With Gov. Greg Abbott mandating no social gatherings of 10 or more people, local businesses are trying to find ways to continue serving their communities, and they are turning increasingly to technology to get the job done.
Local funeral homes have begun posting in The Paris News that instead of a large gathering in a church hall, for now, some funerals are going digital.
“Our company is making the effort to buy equipment to do that,” said March Ground with Bright-Holland Funeral Home.
The governor’s mandate makes it difficult for funeral homes to do their jobs fully, especially with the family of the deceased needing to pay their respects.
“We were told even outside to limit numbers,” Ground said. “Even the grave workers will have to stand to one side (while the funeral home workers handle graveside services).”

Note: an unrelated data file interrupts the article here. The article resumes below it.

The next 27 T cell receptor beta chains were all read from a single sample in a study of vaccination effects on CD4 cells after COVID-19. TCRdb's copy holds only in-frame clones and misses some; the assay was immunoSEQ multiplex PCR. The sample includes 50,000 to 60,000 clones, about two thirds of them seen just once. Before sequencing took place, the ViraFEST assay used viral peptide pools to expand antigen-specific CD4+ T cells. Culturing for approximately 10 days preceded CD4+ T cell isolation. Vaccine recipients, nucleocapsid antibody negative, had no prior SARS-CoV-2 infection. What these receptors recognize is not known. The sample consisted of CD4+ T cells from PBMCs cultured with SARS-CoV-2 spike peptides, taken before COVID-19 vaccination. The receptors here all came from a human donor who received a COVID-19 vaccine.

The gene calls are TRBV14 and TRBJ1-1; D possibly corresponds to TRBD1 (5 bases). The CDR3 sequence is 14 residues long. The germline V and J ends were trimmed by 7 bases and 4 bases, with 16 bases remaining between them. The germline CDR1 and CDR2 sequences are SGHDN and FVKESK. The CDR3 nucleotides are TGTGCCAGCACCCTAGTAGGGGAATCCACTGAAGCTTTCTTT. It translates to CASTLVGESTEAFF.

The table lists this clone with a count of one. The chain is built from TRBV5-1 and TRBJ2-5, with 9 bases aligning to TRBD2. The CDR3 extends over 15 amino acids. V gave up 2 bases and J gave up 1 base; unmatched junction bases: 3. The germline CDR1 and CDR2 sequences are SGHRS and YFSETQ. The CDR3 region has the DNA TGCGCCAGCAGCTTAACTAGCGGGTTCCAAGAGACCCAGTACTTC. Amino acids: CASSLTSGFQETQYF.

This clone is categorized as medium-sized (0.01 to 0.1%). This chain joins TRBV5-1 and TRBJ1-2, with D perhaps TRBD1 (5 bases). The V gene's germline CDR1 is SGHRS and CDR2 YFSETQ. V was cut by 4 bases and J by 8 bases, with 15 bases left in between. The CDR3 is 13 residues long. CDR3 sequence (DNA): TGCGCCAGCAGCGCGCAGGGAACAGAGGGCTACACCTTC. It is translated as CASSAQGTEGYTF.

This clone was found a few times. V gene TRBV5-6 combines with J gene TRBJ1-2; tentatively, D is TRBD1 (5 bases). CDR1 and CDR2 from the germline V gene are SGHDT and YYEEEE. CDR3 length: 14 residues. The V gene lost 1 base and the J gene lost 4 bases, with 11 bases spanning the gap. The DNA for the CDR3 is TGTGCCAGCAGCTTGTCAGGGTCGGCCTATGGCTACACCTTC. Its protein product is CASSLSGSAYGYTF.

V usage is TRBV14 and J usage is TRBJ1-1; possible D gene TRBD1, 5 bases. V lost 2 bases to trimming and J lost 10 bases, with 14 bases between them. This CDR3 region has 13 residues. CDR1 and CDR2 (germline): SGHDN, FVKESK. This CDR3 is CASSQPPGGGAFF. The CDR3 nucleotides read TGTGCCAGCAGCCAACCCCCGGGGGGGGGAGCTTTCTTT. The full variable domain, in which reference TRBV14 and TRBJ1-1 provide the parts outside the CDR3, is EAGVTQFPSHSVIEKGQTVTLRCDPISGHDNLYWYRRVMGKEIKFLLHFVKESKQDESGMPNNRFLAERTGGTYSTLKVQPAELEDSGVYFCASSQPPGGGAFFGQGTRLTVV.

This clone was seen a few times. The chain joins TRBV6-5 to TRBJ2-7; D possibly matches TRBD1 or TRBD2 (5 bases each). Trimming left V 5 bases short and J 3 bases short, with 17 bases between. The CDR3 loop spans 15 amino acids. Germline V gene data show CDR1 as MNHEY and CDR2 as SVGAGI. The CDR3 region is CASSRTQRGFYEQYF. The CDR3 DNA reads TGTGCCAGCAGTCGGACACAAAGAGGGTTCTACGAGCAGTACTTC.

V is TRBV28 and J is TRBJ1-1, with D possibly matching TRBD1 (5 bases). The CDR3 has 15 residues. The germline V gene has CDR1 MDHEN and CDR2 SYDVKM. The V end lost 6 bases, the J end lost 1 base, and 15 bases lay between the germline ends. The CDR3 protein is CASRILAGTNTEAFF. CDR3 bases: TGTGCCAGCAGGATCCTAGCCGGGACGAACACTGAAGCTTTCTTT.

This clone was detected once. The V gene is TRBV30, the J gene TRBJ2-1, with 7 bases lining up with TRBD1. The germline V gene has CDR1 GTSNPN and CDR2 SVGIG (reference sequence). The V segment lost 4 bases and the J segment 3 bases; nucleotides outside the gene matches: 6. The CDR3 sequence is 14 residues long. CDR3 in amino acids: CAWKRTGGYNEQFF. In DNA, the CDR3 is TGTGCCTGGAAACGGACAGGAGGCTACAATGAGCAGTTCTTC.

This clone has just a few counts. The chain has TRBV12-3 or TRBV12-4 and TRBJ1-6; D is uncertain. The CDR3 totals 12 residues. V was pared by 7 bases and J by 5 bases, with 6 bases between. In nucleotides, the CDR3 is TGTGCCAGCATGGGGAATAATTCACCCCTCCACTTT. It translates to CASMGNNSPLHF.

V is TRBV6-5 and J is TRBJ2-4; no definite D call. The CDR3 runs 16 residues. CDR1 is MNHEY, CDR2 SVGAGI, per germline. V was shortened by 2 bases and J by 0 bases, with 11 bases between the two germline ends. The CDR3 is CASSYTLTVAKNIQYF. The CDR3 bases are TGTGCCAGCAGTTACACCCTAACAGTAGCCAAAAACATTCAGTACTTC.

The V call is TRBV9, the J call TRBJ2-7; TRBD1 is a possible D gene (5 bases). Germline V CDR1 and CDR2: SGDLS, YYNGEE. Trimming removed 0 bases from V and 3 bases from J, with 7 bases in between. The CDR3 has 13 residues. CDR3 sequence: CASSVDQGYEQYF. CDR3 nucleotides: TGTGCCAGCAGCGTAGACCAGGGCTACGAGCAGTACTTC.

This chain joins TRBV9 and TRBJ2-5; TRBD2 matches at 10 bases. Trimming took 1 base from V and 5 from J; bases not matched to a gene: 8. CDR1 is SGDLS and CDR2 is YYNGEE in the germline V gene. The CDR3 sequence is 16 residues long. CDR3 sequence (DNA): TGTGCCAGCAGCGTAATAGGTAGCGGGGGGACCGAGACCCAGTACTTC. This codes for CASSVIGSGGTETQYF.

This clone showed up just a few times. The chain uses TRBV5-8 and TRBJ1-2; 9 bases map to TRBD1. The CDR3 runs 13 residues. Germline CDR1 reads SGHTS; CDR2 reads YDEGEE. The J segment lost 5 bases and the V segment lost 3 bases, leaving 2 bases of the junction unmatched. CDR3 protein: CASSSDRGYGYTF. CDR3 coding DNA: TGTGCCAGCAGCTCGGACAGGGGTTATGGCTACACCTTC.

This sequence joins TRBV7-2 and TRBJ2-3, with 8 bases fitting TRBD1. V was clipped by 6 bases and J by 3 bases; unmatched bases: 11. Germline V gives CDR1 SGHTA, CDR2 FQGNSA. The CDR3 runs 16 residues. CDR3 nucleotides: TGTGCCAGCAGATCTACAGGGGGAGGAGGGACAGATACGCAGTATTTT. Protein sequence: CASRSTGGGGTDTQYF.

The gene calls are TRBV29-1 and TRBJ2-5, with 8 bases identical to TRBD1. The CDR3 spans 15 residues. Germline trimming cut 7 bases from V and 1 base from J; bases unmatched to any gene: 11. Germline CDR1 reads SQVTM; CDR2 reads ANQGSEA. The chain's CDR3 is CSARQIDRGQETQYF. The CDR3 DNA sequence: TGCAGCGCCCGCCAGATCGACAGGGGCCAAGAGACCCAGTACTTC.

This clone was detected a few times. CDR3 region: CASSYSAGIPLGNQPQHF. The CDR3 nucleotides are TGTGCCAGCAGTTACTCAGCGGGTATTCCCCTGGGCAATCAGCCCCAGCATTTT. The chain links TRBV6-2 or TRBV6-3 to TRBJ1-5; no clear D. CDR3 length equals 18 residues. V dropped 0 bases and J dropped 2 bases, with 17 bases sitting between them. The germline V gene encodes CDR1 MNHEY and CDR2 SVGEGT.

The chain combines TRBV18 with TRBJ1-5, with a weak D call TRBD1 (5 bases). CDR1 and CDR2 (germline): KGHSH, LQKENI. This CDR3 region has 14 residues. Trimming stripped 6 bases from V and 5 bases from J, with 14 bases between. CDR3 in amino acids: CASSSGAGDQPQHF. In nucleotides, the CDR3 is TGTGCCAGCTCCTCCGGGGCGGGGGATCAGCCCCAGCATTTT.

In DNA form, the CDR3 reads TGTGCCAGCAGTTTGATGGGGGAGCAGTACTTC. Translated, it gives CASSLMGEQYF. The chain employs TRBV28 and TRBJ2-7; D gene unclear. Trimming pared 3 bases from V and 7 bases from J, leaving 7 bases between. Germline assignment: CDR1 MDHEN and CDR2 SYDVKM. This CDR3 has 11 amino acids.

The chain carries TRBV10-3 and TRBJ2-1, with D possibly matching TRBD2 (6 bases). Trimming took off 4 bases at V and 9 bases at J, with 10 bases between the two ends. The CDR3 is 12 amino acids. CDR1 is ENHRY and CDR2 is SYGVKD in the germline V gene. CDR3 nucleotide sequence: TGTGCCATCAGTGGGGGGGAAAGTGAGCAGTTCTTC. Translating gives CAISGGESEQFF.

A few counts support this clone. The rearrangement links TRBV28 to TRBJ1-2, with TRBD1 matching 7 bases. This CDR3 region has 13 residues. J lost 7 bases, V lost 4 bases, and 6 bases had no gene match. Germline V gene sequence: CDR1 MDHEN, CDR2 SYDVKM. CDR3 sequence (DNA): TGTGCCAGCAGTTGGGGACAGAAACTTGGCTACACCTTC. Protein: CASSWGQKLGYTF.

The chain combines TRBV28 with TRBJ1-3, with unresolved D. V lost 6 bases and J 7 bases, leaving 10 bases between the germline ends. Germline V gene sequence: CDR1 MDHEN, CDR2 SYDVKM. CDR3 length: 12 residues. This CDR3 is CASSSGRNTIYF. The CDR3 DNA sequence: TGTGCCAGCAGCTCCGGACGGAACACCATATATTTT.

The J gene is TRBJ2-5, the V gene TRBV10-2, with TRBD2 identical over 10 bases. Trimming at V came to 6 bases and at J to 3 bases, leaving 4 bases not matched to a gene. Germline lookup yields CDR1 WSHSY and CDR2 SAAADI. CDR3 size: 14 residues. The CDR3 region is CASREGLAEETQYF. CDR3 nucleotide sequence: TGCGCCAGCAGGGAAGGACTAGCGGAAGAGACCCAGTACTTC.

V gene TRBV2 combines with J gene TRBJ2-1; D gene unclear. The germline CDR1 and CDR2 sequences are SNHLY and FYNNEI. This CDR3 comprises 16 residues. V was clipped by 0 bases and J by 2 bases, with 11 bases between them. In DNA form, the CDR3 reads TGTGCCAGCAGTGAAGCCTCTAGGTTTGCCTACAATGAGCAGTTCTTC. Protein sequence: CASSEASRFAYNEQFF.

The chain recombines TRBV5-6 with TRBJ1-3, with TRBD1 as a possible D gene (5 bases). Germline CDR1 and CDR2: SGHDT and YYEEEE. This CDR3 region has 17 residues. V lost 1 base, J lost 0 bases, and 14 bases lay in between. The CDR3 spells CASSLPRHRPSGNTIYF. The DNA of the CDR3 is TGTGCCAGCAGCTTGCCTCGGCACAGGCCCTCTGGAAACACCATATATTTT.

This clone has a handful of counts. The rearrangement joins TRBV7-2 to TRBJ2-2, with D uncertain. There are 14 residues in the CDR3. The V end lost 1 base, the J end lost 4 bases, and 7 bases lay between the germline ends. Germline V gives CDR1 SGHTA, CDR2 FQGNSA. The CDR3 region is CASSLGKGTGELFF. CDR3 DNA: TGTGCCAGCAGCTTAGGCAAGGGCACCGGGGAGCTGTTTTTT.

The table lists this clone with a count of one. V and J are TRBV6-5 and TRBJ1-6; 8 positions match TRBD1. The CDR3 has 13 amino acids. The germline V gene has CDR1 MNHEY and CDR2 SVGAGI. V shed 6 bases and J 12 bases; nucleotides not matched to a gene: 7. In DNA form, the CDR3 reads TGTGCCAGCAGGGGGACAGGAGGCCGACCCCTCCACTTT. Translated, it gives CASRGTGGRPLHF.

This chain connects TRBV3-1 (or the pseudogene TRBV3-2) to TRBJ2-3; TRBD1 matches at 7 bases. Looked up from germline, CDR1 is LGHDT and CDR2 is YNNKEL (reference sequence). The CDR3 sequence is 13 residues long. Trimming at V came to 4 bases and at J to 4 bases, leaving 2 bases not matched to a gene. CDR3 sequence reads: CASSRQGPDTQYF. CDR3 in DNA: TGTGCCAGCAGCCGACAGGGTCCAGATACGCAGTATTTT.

Bright-Holland hopes to be offering digital services to families soon, he said.
“Bright-Holland Funeral Home is here for our families and doing whatever we can to serve them,” Ground said. “This crazy world came upon us … It’s a challenging time for all of us.
Others are already there. On Sunday, Clarksville Funeral Home hosted its first digital service for Marvin Daniel Whittle Jr.
“It’s our first livestreaming of a service and our first drive-thru visitation,” Dan Ryan with Clarksville Funeral Home said on Friday. “We will be doing it over Facebook.
“We will be doing this for a couple of months, … with Gov. Abbott’s orders, we don’t know how long or how limited our funerals will be.”
The service was live streamed through a family member’s iPad and Facebook account to handle digital licensing restrictions for the music, Ryan said.
This could even be a permanent offering from the funeral home once the pandemic has passed, he said.
“I think it could be,” Ryan said. “It’s definitely something that’s different. People are going to be very cautious for a very long time. Funerals are moving towards high-technology offerings.”